Thanks a million for your lovely reply. Yes I'm lucky I have great sisters and friends thank god. That's just great to hear about your friend. I got some kind of positive news yesterday. Am afraid to get too excited because maybe they say this to everyone but yesterday I had to go back to have a metal clip inserted into the tumour, apparently they normally do this during the biopsies but because they genuinely thought it was a sist they didnt. Well anyway the radiographer said that at the weekly meeting they had all discussed me and I has surprised them all as mammogram and ultrasound looked like sist. Everyone agreed and so she asked my permission to redo the biopsies as to her it still looked like a sist and so perhaps it's a tumour within a sist and so not a big or whatever. She also did ultrasound on lymph nodes and said to her they looked normal but because I had surprised them all she would do biopsy of them to be safe but she was not concerned. Perhaps they tell everyone that so they wont worry but I slept 10 badly need hours last night with the little bit of maybe positive news. I'll take it no matter how small. Has that every happened to anyone else?
Hi Sharon - a big hug from me too, it's such a dreadful shock isn't it. During treatment (about 3 years ago) a wise friend told me to make sure I surrounded myself with people who "topped up my batteries" rather than drain them. It sounds as if you have some lovely friends around to support you, ones who will top up your batteries when you most need them.
I'd agree with everything Jaybro said, great advice and wise words. In case you are looking for positive stories, I would just add that a close friend of mine was diagnosed with triple negative about 14 years ago and thankfully is doing well.
I'm happy to listen any time you want to offload, or if you have any questions. My very best wishes to you, Evie xx
Jan thank you soo much for replying. I really needed that right now. Great idea to tell the boys not to google, wouldn't have thought of that. People have been so good, I've gotten flowers and even an incredible letter from an acquaintance which was so strengthening I'm putting in in my bedside table as I fear I will need to read it over and over in the next few months. I'm so glad you are 18 months in. How are you doing?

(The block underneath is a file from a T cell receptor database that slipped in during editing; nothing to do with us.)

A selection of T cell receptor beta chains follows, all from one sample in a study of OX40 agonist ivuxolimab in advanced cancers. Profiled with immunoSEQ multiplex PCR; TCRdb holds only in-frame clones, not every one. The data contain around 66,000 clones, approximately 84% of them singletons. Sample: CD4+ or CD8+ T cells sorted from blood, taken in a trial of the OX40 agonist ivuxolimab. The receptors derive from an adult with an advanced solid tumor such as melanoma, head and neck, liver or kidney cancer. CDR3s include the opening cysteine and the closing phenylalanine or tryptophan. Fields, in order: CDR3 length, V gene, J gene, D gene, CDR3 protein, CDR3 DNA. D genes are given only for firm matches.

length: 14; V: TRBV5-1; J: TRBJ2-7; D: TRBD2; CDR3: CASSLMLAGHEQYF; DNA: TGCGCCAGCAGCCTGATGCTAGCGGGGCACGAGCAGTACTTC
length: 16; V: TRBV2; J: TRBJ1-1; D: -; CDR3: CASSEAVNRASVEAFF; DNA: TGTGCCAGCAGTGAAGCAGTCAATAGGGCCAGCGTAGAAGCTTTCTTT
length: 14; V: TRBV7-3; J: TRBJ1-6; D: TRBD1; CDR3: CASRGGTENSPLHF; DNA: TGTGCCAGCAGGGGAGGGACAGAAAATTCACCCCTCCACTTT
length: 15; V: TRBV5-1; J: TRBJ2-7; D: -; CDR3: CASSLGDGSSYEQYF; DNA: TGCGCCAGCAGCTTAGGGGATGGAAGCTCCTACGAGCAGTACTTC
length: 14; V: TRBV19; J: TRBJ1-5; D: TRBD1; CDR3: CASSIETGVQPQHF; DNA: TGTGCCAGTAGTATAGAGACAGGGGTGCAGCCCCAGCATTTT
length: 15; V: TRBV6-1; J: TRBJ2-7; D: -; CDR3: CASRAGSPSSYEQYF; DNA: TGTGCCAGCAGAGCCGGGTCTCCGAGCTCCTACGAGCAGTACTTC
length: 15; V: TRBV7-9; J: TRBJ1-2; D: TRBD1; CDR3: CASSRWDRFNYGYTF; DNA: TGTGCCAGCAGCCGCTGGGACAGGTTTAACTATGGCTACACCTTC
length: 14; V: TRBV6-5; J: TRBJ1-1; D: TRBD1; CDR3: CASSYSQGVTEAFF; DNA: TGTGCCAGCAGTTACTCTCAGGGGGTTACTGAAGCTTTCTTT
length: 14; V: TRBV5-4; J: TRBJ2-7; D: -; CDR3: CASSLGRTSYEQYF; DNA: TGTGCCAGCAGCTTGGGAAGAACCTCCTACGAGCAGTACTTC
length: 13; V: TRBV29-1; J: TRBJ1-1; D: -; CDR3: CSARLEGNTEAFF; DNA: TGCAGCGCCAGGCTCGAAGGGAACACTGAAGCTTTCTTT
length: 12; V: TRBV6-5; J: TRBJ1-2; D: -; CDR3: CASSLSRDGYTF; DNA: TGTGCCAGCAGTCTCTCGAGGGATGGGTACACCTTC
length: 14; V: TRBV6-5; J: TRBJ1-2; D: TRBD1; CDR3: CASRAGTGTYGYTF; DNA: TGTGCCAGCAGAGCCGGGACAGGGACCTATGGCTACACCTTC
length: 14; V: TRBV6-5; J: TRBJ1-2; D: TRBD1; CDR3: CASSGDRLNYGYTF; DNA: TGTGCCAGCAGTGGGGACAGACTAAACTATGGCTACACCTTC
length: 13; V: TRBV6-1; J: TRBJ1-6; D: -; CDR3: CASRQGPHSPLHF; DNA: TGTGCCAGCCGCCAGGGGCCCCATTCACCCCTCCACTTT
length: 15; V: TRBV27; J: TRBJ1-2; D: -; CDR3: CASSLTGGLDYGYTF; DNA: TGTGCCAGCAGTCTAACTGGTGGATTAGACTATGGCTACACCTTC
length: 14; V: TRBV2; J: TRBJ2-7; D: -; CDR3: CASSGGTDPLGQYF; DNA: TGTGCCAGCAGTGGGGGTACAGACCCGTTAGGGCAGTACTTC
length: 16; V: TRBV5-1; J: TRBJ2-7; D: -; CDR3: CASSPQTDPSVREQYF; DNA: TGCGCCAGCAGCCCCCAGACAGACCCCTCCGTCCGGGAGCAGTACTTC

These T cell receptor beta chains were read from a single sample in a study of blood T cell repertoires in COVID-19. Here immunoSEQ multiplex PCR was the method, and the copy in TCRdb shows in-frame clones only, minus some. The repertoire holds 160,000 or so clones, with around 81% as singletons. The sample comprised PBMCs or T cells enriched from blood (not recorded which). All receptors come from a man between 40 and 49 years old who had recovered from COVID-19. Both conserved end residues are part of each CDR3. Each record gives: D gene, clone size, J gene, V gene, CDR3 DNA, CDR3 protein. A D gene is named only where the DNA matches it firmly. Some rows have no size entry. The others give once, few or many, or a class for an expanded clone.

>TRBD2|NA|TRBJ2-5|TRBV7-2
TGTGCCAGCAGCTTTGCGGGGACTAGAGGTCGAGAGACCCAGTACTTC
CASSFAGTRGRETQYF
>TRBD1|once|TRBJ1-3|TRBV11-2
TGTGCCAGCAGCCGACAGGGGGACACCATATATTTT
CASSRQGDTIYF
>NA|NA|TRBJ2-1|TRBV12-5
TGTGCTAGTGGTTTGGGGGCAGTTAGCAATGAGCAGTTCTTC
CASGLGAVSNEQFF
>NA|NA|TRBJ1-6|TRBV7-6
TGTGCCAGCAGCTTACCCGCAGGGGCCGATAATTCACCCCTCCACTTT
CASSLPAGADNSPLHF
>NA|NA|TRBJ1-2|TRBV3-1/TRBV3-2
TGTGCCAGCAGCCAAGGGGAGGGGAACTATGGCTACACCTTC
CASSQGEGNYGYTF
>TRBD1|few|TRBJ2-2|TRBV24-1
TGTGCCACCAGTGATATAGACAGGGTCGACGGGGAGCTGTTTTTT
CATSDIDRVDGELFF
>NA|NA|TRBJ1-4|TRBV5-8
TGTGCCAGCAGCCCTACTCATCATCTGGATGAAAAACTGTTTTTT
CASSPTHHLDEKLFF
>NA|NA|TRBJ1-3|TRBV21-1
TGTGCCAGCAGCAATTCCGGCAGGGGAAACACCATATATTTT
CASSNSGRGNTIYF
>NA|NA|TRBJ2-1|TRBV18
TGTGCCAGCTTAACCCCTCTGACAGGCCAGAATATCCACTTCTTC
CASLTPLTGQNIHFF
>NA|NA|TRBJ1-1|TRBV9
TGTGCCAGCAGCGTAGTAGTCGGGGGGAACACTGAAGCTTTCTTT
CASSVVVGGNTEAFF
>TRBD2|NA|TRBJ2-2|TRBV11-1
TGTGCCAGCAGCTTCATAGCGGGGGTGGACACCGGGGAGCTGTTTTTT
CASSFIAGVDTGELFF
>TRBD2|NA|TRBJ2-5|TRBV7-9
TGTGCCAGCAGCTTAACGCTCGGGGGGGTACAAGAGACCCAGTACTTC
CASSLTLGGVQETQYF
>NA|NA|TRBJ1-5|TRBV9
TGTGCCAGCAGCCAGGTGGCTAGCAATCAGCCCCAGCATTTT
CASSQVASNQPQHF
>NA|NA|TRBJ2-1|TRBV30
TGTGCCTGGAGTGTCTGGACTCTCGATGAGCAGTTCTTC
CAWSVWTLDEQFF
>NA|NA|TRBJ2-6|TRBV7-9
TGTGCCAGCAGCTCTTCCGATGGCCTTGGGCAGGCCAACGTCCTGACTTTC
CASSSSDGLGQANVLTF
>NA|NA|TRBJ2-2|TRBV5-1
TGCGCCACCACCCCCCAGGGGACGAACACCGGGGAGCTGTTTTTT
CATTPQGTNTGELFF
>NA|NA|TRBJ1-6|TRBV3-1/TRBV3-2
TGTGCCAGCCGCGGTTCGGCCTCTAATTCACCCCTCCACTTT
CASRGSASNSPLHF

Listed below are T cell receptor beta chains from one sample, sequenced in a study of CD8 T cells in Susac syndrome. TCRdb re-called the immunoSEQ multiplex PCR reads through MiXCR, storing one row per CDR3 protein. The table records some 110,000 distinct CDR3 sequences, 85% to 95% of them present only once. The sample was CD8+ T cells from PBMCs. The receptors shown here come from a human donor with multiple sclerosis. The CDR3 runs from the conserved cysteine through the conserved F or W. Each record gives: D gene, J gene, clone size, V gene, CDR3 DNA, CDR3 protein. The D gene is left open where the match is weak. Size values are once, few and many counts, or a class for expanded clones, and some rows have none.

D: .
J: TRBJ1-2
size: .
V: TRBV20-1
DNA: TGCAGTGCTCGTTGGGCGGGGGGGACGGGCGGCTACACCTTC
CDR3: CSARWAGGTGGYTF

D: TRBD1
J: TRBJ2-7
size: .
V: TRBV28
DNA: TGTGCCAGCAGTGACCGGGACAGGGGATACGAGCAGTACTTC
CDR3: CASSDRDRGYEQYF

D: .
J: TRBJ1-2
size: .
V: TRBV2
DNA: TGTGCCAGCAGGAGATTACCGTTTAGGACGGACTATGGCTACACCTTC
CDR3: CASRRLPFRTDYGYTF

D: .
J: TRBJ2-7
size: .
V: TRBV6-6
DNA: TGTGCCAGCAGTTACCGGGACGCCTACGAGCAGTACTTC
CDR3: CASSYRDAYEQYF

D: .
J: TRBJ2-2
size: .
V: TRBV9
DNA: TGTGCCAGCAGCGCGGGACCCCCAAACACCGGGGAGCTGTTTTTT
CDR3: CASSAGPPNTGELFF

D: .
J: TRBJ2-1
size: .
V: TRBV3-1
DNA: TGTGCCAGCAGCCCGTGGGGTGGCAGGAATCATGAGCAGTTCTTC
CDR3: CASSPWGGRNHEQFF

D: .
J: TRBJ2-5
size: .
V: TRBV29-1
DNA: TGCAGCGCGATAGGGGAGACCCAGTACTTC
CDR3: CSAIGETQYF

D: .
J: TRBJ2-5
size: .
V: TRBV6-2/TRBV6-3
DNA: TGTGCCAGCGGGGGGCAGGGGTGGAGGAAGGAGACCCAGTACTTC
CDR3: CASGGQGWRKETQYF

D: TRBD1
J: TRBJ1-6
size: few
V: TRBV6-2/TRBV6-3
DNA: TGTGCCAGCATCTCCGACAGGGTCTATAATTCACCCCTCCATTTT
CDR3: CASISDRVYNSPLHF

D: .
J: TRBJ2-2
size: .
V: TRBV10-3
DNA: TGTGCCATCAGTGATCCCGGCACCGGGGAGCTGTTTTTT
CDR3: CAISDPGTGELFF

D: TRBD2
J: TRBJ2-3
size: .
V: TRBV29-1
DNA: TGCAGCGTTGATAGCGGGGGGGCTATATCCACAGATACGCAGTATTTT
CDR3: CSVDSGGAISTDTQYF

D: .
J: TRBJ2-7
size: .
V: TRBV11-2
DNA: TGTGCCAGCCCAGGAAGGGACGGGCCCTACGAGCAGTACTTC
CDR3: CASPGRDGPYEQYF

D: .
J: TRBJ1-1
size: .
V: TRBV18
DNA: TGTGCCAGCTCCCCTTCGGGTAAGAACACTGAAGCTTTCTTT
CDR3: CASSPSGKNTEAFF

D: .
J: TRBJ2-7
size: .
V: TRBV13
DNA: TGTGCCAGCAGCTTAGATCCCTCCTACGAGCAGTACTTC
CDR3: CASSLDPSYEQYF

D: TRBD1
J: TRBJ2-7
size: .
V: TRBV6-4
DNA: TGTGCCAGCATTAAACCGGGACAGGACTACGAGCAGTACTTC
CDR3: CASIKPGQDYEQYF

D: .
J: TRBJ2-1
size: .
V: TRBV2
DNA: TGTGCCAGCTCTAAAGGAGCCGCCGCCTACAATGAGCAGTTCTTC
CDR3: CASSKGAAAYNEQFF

I’m so sorry you’ve had this diagnosis. You must be reeling from the shock. This is quite normal. Unfortunately at the moment, you can’t get what you most need - a big hug from a trusted friend. The language of cancer is very frightening. Words like aggressive and invasive get bandied around and we’re stuck in the middle. Personally, I decided to leave it all to ‘them’ and, 19 months on, I can’t tell you off the top of my head what I had. What difference does it make to me, except to send my imagination into top gear?
It’s not too late to advise you to put a ban on Dr Google, as it tends to be known as here. Search engines really cannot be relied on and self-diagnosis can be disastrous. Each cancer diagnosis is unique so, even though you now know what implications there MIGHT be in having a triple negative diagnosis, you don’t know if it applies to your unique circumstances. Google generalises, is often outdated or is couched in specialist language almost guaranteed to send our blood pressure soaring. It doesn’t take into account that we’re vulnerable human beings and doesn’t care either. If you’ve been assigned a breast care nurse, she is your first port of call for any information you need. The nurses at the number above are incredibly supportive and understanding and I’d recommend that, if you can’t get hold of your bc nurse, you ring. You need to get things put into context, something Google can’t do. As my bc nurse said when I confessed I’d googled something that terrified me (the only time I did it and it proved I’d been right all along to avoid it) what’s read cannot be unread!